Spanish and early indigenous interactions from the mid 1500’s until the early 1600’s played a significant role in how Latin American culture is shaped today. The Spanish conquests of hundreds of indigenous tribes such as the Mayan, Aztecs, and the people of the Andean mountain range led to an inevitable clash of traditional indigenous cultures and what Europeans considered to be an established and civilized culture of the Spanish Empire. Through primary sources such as Catalina Erauso’s, Lieutenant Nun, and secondary source Peru’s Indian Peoples and the Challenge of Spanish Conquest, by Steve Stern, we are able to piece together how the indigenous tribes and the Spanish Empire shaped the culture of one another. Europeans called them, caused unrest and unwillingness to co-exist in a peaceful manor. As the Spanish continued their conquest through Andes Mountains up through modern day Mexico they began capturing and exploiting the works of the indigenous tribesmen and women. Members of tribes were now doing the hard manual labor that did not want to be done by the wealthy Spanish Lords. Intensive work such as farming was a contributing factor to the unrest between the indigenous and Spanish. Steve Stern depicts the relationship between the both parties. In doing so, he retracts the idea the many Spanish and other Europeans considered true at the time, which was the fact that the Indians were incompetent and unworthy in any intellectual capacity. Indians, during the time of arrival of the Europeans, were considered “savage” and a lesser race. The Spanish and other Europeans used their pre-conceived notion about the Indians to try to exploit their manual labor abilities, particularly in farming. And although tribes were not always enslaved, and actually allowed a modified system of self-government, they still were ordered to pay tributaries to their Spanish Lords.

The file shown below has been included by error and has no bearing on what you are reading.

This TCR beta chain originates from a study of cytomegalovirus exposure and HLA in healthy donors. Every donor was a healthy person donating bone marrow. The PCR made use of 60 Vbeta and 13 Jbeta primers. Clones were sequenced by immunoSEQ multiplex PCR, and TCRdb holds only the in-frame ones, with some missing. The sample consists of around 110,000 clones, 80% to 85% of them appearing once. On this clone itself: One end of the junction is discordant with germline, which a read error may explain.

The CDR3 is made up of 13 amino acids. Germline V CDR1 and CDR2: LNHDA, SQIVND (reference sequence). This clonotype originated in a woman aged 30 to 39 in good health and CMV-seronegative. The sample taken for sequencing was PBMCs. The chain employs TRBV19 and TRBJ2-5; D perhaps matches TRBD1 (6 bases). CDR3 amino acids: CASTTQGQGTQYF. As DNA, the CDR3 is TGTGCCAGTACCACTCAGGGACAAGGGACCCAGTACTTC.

The Spanish highly underestimated the Indians ability to act against the tributaries they were...
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